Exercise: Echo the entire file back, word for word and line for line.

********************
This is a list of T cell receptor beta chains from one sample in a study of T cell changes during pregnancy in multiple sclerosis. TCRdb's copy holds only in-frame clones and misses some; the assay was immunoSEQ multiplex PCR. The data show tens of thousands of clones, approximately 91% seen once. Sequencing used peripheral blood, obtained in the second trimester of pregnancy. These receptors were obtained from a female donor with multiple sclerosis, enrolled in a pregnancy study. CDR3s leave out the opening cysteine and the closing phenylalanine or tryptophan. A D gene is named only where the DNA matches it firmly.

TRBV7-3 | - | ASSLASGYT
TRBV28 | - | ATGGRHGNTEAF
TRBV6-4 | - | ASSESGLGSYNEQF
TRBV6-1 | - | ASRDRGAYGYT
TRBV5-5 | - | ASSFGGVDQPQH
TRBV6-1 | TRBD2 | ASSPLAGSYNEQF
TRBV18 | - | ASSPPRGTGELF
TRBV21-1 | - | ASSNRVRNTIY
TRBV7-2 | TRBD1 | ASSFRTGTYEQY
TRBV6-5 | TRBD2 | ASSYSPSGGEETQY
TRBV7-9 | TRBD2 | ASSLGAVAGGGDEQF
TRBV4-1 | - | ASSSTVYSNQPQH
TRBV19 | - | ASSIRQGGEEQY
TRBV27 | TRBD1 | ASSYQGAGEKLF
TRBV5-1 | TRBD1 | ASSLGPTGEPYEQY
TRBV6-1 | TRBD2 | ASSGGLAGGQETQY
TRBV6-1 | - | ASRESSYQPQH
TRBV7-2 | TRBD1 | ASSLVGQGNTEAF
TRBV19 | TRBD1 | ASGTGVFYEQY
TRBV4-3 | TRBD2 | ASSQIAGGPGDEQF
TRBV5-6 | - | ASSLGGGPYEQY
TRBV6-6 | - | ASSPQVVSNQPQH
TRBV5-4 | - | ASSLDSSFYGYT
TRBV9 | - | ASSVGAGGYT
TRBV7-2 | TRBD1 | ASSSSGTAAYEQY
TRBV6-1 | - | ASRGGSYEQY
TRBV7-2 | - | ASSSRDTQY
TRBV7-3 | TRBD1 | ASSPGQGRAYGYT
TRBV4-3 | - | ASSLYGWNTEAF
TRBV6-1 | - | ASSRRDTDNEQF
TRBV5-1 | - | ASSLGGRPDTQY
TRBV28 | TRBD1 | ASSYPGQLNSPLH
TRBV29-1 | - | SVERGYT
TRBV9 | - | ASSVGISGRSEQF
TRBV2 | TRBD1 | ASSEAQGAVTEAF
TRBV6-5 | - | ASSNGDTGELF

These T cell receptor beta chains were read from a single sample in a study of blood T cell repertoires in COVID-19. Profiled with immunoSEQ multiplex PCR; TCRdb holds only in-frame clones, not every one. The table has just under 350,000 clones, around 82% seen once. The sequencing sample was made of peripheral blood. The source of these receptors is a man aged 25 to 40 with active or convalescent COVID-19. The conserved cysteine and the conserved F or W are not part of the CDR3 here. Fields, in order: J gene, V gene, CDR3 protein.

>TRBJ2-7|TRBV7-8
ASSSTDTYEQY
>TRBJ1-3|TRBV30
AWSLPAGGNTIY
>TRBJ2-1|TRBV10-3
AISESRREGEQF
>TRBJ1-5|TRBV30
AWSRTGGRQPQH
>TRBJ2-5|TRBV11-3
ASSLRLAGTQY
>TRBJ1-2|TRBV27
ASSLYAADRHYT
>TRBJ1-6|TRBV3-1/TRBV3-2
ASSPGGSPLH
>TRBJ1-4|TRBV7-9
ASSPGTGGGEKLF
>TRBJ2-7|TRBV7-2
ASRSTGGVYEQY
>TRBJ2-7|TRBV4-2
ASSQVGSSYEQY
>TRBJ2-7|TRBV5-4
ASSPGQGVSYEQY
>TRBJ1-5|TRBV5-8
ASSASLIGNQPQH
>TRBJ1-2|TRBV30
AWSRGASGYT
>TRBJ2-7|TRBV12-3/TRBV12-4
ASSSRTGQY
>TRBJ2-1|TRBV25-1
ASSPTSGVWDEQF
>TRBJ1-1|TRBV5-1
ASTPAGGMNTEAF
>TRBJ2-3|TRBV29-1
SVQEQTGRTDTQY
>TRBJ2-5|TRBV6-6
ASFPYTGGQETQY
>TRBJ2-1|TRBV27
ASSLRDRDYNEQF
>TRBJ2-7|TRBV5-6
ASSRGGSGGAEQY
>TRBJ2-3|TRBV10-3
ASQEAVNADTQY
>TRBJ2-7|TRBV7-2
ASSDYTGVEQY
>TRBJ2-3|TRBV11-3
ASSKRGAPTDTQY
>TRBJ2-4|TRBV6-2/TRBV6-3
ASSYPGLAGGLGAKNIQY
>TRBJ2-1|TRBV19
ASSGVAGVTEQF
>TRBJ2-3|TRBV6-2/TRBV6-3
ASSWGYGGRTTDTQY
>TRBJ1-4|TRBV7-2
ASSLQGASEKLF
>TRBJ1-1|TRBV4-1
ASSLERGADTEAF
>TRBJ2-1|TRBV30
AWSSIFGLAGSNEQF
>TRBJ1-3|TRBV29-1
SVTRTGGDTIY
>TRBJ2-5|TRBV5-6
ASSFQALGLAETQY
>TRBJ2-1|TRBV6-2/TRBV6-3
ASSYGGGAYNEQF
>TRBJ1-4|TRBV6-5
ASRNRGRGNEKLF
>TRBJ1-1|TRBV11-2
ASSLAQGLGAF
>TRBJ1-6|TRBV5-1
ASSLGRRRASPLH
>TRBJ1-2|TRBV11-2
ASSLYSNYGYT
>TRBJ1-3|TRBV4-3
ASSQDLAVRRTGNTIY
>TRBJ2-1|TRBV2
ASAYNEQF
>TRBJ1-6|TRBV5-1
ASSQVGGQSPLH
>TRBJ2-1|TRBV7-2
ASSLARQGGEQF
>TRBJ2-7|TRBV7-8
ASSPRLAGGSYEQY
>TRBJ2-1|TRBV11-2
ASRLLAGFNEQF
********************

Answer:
This is a list of T cell receptor beta chains from one sample in a study of T cell changes during pregnancy in multiple sclerosis. TCRdb's copy holds only in-frame clones and misses some; the assay was immunoSEQ multiplex PCR. The data show tens of thousands of clones, approximately 91% seen once. Sequencing used peripheral blood, obtained in the second trimester of pregnancy. These receptors were obtained from a female donor with multiple sclerosis, enrolled in a pregnancy study. CDR3s leave out the opening cysteine and the closing phenylalanine or tryptophan. A D gene is named only where the DNA matches it firmly.

TRBV7-3 | - | ASSLASGYT
TRBV28 | - | ATGGRHGNTEAF
TRBV6-4 | - | ASSESGLGSYNEQF
TRBV6-1 | - | ASRDRGAYGYT
TRBV5-5 | - | ASSFGGVDQPQH
TRBV6-1 | TRBD2 | ASSPLAGSYNEQF
TRBV18 | - | ASSPPRGTGELF
TRBV21-1 | - | ASSNRVRNTIY
TRBV7-2 | TRBD1 | ASSFRTGTYEQY
TRBV6-5 | TRBD2 | ASSYSPSGGEETQY
TRBV7-9 | TRBD2 | ASSLGAVAGGGDEQF
TRBV4-1 | - | ASSSTVYSNQPQH
TRBV19 | - | ASSIRQGGEEQY
TRBV27 | TRBD1 | ASSYQGAGEKLF
TRBV5-1 | TRBD1 | ASSLGPTGEPYEQY
TRBV6-1 | TRBD2 | ASSGGLAGGQETQY
TRBV6-1 | - | ASRESSYQPQH
TRBV7-2 | TRBD1 | ASSLVGQGNTEAF
TRBV19 | TRBD1 | ASGTGVFYEQY
TRBV4-3 | TRBD2 | ASSQIAGGPGDEQF
TRBV5-6 | - | ASSLGGGPYEQY
TRBV6-6 | - | ASSPQVVSNQPQH
TRBV5-4 | - | ASSLDSSFYGYT
TRBV9 | - | ASSVGAGGYT
TRBV7-2 | TRBD1 | ASSSSGTAAYEQY
TRBV6-1 | - | ASRGGSYEQY
TRBV7-2 | - | ASSSRDTQY
TRBV7-3 | TRBD1 | ASSPGQGRAYGYT
TRBV4-3 | - | ASSLYGWNTEAF
TRBV6-1 | - | ASSRRDTDNEQF
TRBV5-1 | - | ASSLGGRPDTQY
TRBV28 | TRBD1 | ASSYPGQLNSPLH
TRBV29-1 | - | SVERGYT
TRBV9 | - | ASSVGISGRSEQF
TRBV2 | TRBD1 | ASSEAQGAVTEAF
TRBV6-5 | - | ASSNGDTGELF

These T cell receptor beta chains were read from a single sample in a study of blood T cell repertoires in COVID-19. Profiled with immunoSEQ multiplex PCR; TCRdb holds only in-frame clones, not every one. The table has just under 350,000 clones, around 82% seen once. The sequencing sample was made of peripheral blood. The source of these receptors is a man aged 25 to 40 with active or convalescent COVID-19. The conserved cysteine and the conserved F or W are not part of the CDR3 here. Fields, in order: J gene, V gene, CDR3 protein.

>TRBJ2-7|TRBV7-8
ASSSTDTYEQY
>TRBJ1-3|TRBV30
AWSLPAGGNTIY
>TRBJ2-1|TRBV10-3
AISESRREGEQF
>TRBJ1-5|TRBV30
AWSRTGGRQPQH
>TRBJ2-5|TRBV11-3
ASSLRLAGTQY
>TRBJ1-2|TRBV27
ASSLYAADRHYT
>TRBJ1-6|TRBV3-1/TRBV3-2
ASSPGGSPLH
>TRBJ1-4|TRBV7-9
ASSPGTGGGEKLF
>TRBJ2-7|TRBV7-2
ASRSTGGVYEQY
>TRBJ2-7|TRBV4-2
ASSQVGSSYEQY
>TRBJ2-7|TRBV5-4
ASSPGQGVSYEQY
>TRBJ1-5|TRBV5-8
ASSASLIGNQPQH
>TRBJ1-2|TRBV30
AWSRGASGYT
>TRBJ2-7|TRBV12-3/TRBV12-4
ASSSRTGQY
>TRBJ2-1|TRBV25-1
ASSPTSGVWDEQF
>TRBJ1-1|TRBV5-1
ASTPAGGMNTEAF
>TRBJ2-3|TRBV29-1
SVQEQTGRTDTQY
>TRBJ2-5|TRBV6-6
ASFPYTGGQETQY
>TRBJ2-1|TRBV27
ASSLRDRDYNEQF
>TRBJ2-7|TRBV5-6
ASSRGGSGGAEQY
>TRBJ2-3|TRBV10-3
ASQEAVNADTQY
>TRBJ2-7|TRBV7-2
ASSDYTGVEQY
>TRBJ2-3|TRBV11-3
ASSKRGAPTDTQY
>TRBJ2-4|TRBV6-2/TRBV6-3
ASSYPGLAGGLGAKNIQY
>TRBJ2-1|TRBV19
ASSGVAGVTEQF
>TRBJ2-3|TRBV6-2/TRBV6-3
ASSWGYGGRTTDTQY
>TRBJ1-4|TRBV7-2
ASSLQGASEKLF
>TRBJ1-1|TRBV4-1
ASSLERGADTEAF
>TRBJ2-1|TRBV30
AWSSIFGLAGSNEQF
>TRBJ1-3|TRBV29-1
SVTRTGGDTIY
>TRBJ2-5|TRBV5-6
ASSFQALGLAETQY
>TRBJ2-1|TRBV6-2/TRBV6-3
ASSYGGGAYNEQF
>TRBJ1-4|TRBV6-5
ASRNRGRGNEKLF
>TRBJ1-1|TRBV11-2
ASSLAQGLGAF
>TRBJ1-6|TRBV5-1
ASSLGRRRASPLH
>TRBJ1-2|TRBV11-2
ASSLYSNYGYT
>TRBJ1-3|TRBV4-3
ASSQDLAVRRTGNTIY
>TRBJ2-1|TRBV2
ASAYNEQF
>TRBJ1-6|TRBV5-1
ASSQVGGQSPLH
>TRBJ2-1|TRBV7-2
ASSLARQGGEQF
>TRBJ2-7|TRBV7-8
ASSPRLAGGSYEQY
>TRBJ2-1|TRBV11-2
ASRLLAGFNEQF